When you mention reducing the number of MLAs, Stormont parties reach for their calculators.
In principle all the main parties favour reducing the size of government, some more than others, but there are practical concerns.
“Will I lose my job?” is the|obvious one and there are worries about the overall balance of power.
The broad picture is that the hold of the two bigger parties would increase but the smaller ones still stay on the Executive — if present voting trends continue.
Six MLAs are currently elected for each of our 18 Westminster constituencies, giving a total of 108.
We asked LucidTalk, our polling partners, to do a projection of the likely affects of cutting MLA numbers to 90 (five per constituency) and then to 72, (four per constituency).
The projections are based on election results since 2007 and polling since 2010.
Looking at the 90-member model, the findings suggest the UUP would be the heaviest loser, falling from 16 seats to 9.
Sinn Fein would lose three seats, the DUP and SDLP would each lose four and the Alliance would remain unchanged with eight seats.
The TUV would still hold its single seat while the Green Party, UKIP and David McClarty, the independent, could win two seats between them.
The DUP would keep the trophy position of First Minister.
All the current parties would retain seats in the Executive if the present 10 ministries were retained, but Alliance would be the first to drop out if the total fell to eight.
Eight ministries is the point at which Sinn Fein would also draw equal with DUP with each party gaining three ministerial portfolios.
The UUP is such a heavy loser because it is often hanging on for the last seat.
On the other hand Alliance wins most of its seats, which are concentrated in the doughnut of con
stituencies around Belfast, fairly comfortably.
The once mighty UUP could fare even worse.
If the downward trend of its vote accelerates, or if Alliance continues to rise at its expense, it could lose the single seat which keeps it ahead of Alliance in a reduced Assembly.
That single seat would knock it off the Executive, just as the loss of David McClarty reduced it from two ministries to one. Mike Nesbitt, the party leader, needs to guard against defections and to try to woo back Mr McClarty to ensure he holds his own if seats are cut.
Any potential loss of Basil McCrea (left), the high polling Lagan Valley MLA coveted by the Tories, would, for instance, be a disastrous blow in a seat where the UUP has hopes of a second MLA.
Reducing the number of MLAs to 72 doesn’t change the calculation much.
The main difference is that Alliance would lose its ministry if the Executive was reduced to eight and the UUP would hang on.
The same health warnings apply even more strongly.
Fluctuations in voting patterns, defections or the emergence of new candidates from parties like UKIP or the Tories could upset the calculations, probably impacting heavily on the UUP.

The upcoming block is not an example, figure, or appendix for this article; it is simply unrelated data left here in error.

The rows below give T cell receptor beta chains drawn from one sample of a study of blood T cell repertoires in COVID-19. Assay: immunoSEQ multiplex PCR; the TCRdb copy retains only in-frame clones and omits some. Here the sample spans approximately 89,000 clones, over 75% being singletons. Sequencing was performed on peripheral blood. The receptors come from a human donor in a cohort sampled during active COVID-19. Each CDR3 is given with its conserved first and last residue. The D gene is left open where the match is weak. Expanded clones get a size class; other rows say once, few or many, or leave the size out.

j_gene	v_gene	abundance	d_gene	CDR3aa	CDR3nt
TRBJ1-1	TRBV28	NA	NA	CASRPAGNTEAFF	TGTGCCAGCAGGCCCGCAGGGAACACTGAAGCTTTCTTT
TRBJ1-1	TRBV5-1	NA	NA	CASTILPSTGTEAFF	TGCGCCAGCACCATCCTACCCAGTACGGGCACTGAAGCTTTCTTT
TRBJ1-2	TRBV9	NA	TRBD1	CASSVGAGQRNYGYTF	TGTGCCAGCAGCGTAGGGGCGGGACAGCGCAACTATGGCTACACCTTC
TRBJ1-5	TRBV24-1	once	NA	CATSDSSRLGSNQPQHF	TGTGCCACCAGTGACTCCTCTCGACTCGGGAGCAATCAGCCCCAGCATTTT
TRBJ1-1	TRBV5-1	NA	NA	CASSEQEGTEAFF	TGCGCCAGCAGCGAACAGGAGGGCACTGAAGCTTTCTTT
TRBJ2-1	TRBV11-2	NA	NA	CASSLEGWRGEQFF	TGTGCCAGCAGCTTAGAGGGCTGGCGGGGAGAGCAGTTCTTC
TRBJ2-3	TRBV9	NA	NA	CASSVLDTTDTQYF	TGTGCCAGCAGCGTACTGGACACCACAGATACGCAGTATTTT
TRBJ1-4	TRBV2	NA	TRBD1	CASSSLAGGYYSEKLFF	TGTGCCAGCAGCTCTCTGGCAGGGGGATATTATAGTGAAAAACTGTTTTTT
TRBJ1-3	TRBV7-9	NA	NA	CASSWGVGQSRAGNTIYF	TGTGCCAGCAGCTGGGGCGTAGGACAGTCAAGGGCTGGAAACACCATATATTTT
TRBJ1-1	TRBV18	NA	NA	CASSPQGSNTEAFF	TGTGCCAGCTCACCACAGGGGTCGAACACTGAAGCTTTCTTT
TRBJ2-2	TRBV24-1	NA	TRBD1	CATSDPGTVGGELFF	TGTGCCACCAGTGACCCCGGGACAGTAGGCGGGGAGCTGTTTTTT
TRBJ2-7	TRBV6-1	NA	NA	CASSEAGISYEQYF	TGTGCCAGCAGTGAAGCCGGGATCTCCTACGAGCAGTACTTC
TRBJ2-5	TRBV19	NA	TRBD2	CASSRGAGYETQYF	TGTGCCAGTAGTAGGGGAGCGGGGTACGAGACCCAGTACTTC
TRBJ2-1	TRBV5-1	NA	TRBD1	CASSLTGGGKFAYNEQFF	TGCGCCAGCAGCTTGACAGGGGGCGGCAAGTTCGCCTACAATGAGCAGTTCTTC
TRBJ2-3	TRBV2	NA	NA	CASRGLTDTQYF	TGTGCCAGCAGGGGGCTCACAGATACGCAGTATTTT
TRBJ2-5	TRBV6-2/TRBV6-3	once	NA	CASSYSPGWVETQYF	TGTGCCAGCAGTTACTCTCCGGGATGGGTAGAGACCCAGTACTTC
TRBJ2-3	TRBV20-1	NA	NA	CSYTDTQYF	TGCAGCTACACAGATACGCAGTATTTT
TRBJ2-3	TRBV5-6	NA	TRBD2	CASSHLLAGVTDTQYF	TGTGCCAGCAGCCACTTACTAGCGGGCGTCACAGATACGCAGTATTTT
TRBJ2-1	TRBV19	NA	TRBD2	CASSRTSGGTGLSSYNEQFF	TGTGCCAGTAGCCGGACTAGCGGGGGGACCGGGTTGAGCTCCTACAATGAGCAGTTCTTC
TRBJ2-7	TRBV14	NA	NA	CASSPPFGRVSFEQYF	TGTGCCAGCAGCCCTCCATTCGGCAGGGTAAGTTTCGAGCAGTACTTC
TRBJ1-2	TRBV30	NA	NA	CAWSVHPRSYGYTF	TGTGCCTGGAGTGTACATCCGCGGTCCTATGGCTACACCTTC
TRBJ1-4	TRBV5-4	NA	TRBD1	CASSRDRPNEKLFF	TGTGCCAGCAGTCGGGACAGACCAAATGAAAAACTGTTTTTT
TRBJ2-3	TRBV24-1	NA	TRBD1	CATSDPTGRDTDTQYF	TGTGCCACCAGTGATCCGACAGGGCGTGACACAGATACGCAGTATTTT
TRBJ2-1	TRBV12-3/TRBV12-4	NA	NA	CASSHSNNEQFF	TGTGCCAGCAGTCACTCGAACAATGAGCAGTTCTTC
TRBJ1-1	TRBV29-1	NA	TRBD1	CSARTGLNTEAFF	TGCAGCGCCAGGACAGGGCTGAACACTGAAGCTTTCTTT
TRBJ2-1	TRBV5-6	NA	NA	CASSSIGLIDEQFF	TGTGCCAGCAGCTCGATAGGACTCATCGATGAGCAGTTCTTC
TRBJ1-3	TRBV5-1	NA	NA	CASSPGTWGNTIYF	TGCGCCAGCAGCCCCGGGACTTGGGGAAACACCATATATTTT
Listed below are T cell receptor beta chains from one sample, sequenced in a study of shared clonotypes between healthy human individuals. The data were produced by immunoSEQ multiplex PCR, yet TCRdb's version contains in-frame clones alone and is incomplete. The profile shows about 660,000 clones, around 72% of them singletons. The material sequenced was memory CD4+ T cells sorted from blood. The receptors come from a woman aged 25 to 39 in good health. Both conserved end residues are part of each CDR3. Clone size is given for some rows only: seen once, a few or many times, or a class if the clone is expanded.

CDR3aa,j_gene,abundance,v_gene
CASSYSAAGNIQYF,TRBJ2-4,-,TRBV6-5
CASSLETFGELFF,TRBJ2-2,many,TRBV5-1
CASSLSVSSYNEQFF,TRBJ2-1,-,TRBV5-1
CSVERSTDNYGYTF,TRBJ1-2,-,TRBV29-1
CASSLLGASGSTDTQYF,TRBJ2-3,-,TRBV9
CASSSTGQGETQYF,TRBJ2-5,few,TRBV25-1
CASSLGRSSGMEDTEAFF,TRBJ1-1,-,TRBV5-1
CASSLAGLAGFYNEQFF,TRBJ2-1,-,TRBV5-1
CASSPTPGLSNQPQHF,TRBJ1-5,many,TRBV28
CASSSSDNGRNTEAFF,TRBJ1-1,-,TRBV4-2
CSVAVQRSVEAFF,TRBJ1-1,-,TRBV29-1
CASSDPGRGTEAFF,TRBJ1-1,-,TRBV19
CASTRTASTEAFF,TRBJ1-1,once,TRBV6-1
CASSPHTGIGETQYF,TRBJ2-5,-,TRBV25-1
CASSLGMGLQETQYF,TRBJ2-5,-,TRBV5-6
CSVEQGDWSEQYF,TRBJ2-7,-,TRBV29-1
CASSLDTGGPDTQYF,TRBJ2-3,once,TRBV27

Projected party numbers if the Assembly dropped to|five-seater constituencies (90 members in total):
DUP: 34 (down 4)
SF: 26 (down 3)
SDLP: 10 (down 4)
UUP: 9 (down 7)
ALLIANCE: 8 (No change)
INDEPENDENTS (Green Party and UKIP included): 2 (down 1)
We’re still paying high cost of securing peace
By Liam Clarke
David McNarry believes the Assembly could operate effectively with just 50 MLAs — but no lower than 80 would ever be agreed, says the sole UKIP member.
Statistically we could take less than 50. Compared to Scotland, 36 would be the proportionate to our size.
However if a reduction is agreed — and both the DUP and Sinn Fein say they are working on it — 90 seems to be the most likely number to be agreed, more than twice the proportion per head of population in Scotland or Wales.
Our inflated system of government dates back to the days when the Good Friday Agreement was negotiated. Then the economy was buoyant, the alternative was continued violence and Tony Blair, who footed the bill, thought agreement was cheap at any price.
One imperative was creating enough seats so the PUP and the Ulster Political Research Group, who spoke for the UVF and UDA loyalist paramilitary groups, would be guaranteed places. It was also thought important that the Women’s Coalition should be represented.
Including these three parties, who all played important parts in negotiating the agreement, stretched the size of our institutions beyond anything that would be considered reasonable elsewhere. Now all three have disappeared from the Assembly but the extra seats, and all the trappings of power, still remain.
MLAs are practically tripping over each other and the scale of their back-up staff is huge.
When David McNarry defected from the UUP to UKIP, which wants a drastic cut in costs, he qualified for party allowances. He now has two people employed, at the Assembly’s expense, in his Stormont support office and three work in his constituency office paid for by his allowances. Not bad for what is effectively a one-man band.
Leaving aside office and constituency workers there is also provision for 19 Special Advisers (SPADs) in Stormont, eight in the Office of First Minister and Deputy First Minister and one in each of the other 11 ministries. Their salaries are not published but range between £60,000 and £80,000. By contrast Scotland, with three times our population, has only 12.
Of MLAs, McNarry said: “In the UUP and other Executive parties you could have got away with not being very productive. I used to have heated discussions with some of my colleagues because, as far as I was concerned, they were not putting the effort in.”
Perhaps it is time we moved beyond what Mark Durkan, the former SDLP leader, once referred to as “the ugly scaffolding” needed to sustain the peace process in its early days.